‘A Journey into the wild and watery heart of Britain’
Matt Gaw is a writer, journalist and naturalist who lives in Bury St. Edmunds. His work has been published in the Guardian, The Telegraph and The Times. He works with the Suffolk Wildlife Trust and currently writes a monthly diary for The Suffolk Magazine and is Director of The Suffolk Festival of Ideas. This book, The Pull of the River, is his first.
I was delighted to be asked to review this book, The Pull of the River, as my husband and I have the privilege of living in a boathouse on the river Thames. Living on a river is a unique experience. Every day is different, the colours, the sounds both natural and human. It is an ever changing scene.
Matt has a friend called James who decided to build a canoe. As a result of this they plan a year long trip down the rivers and waterways of Britain. Starting with the calm waters of the River Waveney and ending with the stormy waters of Loch Ness. This would be a new experience for them both. The canoe is called ‘Pipe’, a nod to Roger Deakin and his recording ‘Cigarette on the Waveney, a journey by canoe.’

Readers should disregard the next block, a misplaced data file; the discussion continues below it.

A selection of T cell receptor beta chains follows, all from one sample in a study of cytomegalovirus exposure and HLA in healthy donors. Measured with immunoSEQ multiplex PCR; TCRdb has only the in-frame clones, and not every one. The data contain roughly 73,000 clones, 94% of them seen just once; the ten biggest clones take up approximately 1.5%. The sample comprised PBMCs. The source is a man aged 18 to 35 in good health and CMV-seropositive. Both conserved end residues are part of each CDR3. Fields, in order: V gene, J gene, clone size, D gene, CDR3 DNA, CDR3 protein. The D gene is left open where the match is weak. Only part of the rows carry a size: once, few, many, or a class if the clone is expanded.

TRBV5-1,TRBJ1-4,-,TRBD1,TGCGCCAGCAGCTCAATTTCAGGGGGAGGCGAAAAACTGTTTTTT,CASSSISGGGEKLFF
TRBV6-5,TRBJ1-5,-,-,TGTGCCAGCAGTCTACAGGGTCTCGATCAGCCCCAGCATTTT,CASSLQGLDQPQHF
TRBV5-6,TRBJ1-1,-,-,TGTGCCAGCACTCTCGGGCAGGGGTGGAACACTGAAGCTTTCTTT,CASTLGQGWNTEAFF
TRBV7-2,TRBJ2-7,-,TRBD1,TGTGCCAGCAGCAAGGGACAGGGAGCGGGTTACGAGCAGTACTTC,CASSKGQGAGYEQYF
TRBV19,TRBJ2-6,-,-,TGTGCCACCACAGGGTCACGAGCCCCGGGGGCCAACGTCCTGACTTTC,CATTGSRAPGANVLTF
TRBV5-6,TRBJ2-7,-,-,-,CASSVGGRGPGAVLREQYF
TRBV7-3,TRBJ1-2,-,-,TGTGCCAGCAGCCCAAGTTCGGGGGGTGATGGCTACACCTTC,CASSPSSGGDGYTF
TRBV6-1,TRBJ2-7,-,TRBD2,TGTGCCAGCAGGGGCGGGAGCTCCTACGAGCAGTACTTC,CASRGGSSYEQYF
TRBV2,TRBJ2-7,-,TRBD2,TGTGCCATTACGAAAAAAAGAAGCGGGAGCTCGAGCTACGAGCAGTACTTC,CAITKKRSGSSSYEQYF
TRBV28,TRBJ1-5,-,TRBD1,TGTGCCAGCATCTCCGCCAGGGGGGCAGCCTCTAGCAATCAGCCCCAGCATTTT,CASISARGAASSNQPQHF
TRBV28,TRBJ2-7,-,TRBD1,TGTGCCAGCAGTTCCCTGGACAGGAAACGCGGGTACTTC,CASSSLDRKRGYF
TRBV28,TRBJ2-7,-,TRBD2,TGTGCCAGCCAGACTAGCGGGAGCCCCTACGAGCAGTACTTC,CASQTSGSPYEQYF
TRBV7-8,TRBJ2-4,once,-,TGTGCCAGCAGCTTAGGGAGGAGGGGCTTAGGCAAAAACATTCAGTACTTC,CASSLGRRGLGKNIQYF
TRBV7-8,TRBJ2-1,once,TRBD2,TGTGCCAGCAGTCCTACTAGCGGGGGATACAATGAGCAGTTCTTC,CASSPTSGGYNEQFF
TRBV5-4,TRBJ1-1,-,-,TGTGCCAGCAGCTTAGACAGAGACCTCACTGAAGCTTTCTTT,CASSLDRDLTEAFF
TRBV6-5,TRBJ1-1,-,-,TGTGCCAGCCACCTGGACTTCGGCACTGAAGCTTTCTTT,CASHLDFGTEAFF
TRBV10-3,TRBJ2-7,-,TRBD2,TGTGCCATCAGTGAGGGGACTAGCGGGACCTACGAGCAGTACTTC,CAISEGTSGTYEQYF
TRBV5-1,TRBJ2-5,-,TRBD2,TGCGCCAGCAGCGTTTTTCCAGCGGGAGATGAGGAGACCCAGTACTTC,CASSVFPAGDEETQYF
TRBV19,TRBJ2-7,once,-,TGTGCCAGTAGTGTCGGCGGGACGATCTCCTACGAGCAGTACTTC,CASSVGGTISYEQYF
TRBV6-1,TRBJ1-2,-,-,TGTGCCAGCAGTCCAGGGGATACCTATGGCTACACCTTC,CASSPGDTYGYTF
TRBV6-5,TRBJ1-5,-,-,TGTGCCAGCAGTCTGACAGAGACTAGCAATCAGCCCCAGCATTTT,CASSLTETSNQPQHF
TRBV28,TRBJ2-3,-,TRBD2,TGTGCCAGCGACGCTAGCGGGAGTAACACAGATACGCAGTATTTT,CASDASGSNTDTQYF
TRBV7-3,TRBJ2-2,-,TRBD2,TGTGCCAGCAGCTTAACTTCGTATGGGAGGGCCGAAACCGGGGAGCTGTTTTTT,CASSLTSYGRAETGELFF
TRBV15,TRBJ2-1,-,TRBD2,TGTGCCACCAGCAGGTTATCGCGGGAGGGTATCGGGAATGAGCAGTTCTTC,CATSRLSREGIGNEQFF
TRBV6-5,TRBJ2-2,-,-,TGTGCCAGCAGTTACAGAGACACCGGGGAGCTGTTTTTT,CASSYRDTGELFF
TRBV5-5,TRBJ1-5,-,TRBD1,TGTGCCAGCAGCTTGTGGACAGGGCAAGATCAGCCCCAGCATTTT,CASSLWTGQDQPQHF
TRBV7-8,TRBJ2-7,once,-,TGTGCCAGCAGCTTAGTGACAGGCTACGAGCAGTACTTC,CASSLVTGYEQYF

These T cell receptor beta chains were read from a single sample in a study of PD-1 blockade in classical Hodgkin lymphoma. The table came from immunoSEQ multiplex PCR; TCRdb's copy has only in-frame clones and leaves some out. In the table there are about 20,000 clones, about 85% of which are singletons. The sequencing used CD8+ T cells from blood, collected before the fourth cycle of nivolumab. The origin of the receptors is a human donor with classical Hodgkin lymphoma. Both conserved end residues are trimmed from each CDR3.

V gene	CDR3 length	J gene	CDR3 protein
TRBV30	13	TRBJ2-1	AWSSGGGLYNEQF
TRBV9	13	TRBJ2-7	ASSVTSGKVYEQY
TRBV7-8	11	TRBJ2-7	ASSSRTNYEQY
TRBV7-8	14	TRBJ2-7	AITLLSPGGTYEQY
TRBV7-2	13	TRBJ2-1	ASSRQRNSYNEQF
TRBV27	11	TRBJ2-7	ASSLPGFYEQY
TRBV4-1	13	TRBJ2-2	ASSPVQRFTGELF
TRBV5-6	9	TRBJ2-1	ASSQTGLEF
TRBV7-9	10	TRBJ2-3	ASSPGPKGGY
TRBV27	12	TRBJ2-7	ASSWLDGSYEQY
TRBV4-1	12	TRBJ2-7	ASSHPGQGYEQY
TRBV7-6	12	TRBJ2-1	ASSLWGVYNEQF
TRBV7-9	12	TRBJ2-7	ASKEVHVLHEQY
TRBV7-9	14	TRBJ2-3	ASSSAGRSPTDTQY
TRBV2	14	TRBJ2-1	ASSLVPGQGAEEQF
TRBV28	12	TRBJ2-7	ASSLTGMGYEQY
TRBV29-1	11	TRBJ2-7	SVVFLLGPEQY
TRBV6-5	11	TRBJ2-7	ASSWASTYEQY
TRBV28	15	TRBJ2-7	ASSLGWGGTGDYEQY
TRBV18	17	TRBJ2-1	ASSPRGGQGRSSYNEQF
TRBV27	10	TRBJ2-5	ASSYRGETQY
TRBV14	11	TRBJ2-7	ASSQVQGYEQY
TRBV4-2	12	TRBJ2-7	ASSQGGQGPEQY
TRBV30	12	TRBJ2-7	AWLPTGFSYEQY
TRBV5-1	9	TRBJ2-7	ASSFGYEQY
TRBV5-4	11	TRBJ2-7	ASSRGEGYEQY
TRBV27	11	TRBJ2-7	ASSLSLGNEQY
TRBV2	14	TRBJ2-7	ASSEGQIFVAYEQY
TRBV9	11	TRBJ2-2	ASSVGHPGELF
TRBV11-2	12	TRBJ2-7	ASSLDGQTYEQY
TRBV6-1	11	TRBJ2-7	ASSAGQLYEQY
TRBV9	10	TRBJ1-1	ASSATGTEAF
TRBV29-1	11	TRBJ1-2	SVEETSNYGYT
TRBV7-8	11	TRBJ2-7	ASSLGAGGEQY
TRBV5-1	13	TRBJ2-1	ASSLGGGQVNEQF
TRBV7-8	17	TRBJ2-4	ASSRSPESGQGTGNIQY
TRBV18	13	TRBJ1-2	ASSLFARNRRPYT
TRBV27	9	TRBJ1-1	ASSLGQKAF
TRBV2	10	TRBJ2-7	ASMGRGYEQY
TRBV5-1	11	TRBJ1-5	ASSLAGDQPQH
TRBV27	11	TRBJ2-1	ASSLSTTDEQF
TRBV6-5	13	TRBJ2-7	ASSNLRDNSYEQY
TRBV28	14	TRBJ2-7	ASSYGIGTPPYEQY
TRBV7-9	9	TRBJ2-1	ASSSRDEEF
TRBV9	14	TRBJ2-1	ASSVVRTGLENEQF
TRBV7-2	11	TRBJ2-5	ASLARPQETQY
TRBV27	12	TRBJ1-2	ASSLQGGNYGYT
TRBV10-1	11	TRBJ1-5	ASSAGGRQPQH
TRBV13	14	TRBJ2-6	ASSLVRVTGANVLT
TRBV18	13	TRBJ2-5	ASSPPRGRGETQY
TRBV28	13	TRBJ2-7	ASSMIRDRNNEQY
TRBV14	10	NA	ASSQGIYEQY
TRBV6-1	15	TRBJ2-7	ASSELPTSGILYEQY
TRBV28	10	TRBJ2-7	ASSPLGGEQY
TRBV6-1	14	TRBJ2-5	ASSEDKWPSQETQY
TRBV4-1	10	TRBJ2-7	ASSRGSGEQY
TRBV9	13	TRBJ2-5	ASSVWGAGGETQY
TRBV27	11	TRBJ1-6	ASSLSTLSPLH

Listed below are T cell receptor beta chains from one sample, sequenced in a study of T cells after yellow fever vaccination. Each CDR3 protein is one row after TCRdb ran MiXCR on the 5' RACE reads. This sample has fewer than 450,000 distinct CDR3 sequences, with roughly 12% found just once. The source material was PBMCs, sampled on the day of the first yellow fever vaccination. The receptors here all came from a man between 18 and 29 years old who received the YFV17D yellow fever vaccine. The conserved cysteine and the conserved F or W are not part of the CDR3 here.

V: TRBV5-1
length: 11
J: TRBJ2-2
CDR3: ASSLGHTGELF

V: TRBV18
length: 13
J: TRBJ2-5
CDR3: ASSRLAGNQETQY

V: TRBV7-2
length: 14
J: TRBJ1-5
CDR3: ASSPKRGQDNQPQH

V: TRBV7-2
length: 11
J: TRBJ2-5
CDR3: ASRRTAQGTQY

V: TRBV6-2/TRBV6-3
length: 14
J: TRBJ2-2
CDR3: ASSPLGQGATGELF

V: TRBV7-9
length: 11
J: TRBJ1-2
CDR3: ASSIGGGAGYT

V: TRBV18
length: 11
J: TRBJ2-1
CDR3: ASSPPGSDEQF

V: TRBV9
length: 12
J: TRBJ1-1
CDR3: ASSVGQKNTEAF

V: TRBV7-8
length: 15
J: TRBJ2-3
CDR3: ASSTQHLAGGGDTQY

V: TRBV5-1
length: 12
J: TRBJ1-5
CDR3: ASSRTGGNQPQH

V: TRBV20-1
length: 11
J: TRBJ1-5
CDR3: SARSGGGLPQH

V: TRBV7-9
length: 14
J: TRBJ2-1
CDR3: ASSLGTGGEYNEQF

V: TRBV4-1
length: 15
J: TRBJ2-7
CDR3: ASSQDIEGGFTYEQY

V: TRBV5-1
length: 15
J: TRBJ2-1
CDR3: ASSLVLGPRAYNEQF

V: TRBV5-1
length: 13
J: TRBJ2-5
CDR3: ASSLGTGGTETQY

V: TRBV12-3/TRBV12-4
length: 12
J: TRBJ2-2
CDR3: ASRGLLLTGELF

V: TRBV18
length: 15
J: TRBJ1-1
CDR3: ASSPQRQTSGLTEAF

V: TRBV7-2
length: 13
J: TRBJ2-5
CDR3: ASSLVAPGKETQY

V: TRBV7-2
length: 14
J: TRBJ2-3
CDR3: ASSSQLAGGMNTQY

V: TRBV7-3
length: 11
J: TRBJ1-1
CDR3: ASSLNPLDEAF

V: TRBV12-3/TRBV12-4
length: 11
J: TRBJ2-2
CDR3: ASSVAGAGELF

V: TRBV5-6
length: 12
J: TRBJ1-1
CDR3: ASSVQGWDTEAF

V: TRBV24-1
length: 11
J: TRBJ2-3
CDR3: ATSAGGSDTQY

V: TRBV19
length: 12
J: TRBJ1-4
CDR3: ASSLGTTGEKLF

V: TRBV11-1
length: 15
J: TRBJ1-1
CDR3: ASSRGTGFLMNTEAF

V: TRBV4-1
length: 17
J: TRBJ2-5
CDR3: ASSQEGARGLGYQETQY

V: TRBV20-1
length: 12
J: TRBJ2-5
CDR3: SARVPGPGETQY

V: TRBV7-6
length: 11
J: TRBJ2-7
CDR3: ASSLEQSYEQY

After their first trip, both men are surprised by the impact being back on land makes on them. The ‘noise and rush of people and cars.’ “It feels like it is not just land we have been outside of, but time too.”
Each chapter is a journey rich in historical references and present day observations. Gaw manages to conjure up beautiful scenes containing sounds and physical beauty. “The sound of the river is truly beautiful, a sleepless lullaby of knocking stones and shushing water.” The journeys were not always easy. Matt and James had to endure freezing temperatures and sleep in hammocks in really quite testing conditions.
They were confronted by some difficult decisions and choices. On the River Stour they get stranded on the saltmarsh and they must decide whether to cross the mudflats or return to the rough waters of the estuary. They decide on the rough waters and are surprised that they actually enjoyed the challenge.
Some of the journeys Matt does on his own. One chapter contains a contemplative trip down the River Colne. This was the river connected to his childhood and is especially well known to his Father.
This book is a delightful meander through many of the rivers of Britain. Matt Gaw has opened my eyes to the impact the waterways have made both historically and now present day on our lives. Matt demonstrates the emotional pull it has made on him and others. Travelling on water is a wonderful time for reflection but can never be taken for granted.
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